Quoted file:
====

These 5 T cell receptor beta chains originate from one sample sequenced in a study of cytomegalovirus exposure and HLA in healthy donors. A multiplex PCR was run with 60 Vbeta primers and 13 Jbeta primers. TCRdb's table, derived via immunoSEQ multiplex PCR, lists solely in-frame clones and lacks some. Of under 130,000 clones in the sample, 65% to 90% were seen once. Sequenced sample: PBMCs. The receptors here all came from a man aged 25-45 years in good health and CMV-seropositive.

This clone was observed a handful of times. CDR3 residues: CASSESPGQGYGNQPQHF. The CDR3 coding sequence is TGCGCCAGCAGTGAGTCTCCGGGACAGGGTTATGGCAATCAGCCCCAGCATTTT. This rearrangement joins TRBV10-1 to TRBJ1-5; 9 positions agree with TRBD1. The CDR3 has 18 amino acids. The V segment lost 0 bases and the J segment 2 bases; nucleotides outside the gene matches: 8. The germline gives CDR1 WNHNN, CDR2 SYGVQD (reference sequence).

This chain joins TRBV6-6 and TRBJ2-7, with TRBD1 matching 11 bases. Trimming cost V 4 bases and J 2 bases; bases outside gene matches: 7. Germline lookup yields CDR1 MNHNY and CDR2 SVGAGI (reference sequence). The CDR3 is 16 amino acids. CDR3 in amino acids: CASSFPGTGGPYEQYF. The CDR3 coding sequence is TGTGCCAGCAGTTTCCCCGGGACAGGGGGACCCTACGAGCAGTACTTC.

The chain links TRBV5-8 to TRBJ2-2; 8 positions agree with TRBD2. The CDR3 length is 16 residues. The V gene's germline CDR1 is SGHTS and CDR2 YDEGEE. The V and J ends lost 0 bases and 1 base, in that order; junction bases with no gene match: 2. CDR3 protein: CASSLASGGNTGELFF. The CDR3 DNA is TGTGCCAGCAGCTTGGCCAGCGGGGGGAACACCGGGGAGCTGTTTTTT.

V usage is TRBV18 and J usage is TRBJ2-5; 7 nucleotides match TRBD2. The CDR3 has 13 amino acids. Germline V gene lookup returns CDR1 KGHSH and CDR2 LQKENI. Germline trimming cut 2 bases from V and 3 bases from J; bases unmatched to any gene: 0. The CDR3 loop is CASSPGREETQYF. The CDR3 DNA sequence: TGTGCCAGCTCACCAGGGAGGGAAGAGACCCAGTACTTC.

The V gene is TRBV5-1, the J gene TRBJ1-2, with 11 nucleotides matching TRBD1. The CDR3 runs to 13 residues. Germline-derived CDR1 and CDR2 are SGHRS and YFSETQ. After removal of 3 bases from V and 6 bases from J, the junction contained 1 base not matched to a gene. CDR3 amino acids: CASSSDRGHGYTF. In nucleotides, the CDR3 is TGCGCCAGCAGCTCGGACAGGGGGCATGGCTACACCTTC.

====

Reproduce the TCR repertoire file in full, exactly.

These 5 T cell receptor beta chains originate from one sample sequenced in a study of cytomegalovirus exposure and HLA in healthy donors. A multiplex PCR was run with 60 Vbeta primers and 13 Jbeta primers. TCRdb's table, derived via immunoSEQ multiplex PCR, lists solely in-frame clones and lacks some. Of under 130,000 clones in the sample, 65% to 90% were seen once. Sequenced sample: PBMCs. The receptors here all came from a man aged 25-45 years in good health and CMV-seropositive.

This clone was observed a handful of times. CDR3 residues: CASSESPGQGYGNQPQHF. The CDR3 coding sequence is TGCGCCAGCAGTGAGTCTCCGGGACAGGGTTATGGCAATCAGCCCCAGCATTTT. This rearrangement joins TRBV10-1 to TRBJ1-5; 9 positions agree with TRBD1. The CDR3 has 18 amino acids. The V segment lost 0 bases and the J segment 2 bases; nucleotides outside the gene matches: 8. The germline gives CDR1 WNHNN, CDR2 SYGVQD (reference sequence).

This chain joins TRBV6-6 and TRBJ2-7, with TRBD1 matching 11 bases. Trimming cost V 4 bases and J 2 bases; bases outside gene matches: 7. Germline lookup yields CDR1 MNHNY and CDR2 SVGAGI (reference sequence). The CDR3 is 16 amino acids. CDR3 in amino acids: CASSFPGTGGPYEQYF. The CDR3 coding sequence is TGTGCCAGCAGTTTCCCCGGGACAGGGGGACCCTACGAGCAGTACTTC.

The chain links TRBV5-8 to TRBJ2-2; 8 positions agree with TRBD2. The CDR3 length is 16 residues. The V gene's germline CDR1 is SGHTS and CDR2 YDEGEE. The V and J ends lost 0 bases and 1 base, in that order; junction bases with no gene match: 2. CDR3 protein: CASSLASGGNTGELFF. The CDR3 DNA is TGTGCCAGCAGCTTGGCCAGCGGGGGGAACACCGGGGAGCTGTTTTTT.

V usage is TRBV18 and J usage is TRBJ2-5; 7 nucleotides match TRBD2. The CDR3 has 13 amino acids. Germline V gene lookup returns CDR1 KGHSH and CDR2 LQKENI. Germline trimming cut 2 bases from V and 3 bases from J; bases unmatched to any gene: 0. The CDR3 loop is CASSPGREETQYF. The CDR3 DNA sequence: TGTGCCAGCTCACCAGGGAGGGAAGAGACCCAGTACTTC.

The V gene is TRBV5-1, the J gene TRBJ1-2, with 11 nucleotides matching TRBD1. The CDR3 runs to 13 residues. Germline-derived CDR1 and CDR2 are SGHRS and YFSETQ. After removal of 3 bases from V and 6 bases from J, the junction contained 1 base not matched to a gene. CDR3 amino acids: CASSSDRGHGYTF. In nucleotides, the CDR3 is TGCGCCAGCAGCTCGGACAGGGGGCATGGCTACACCTTC.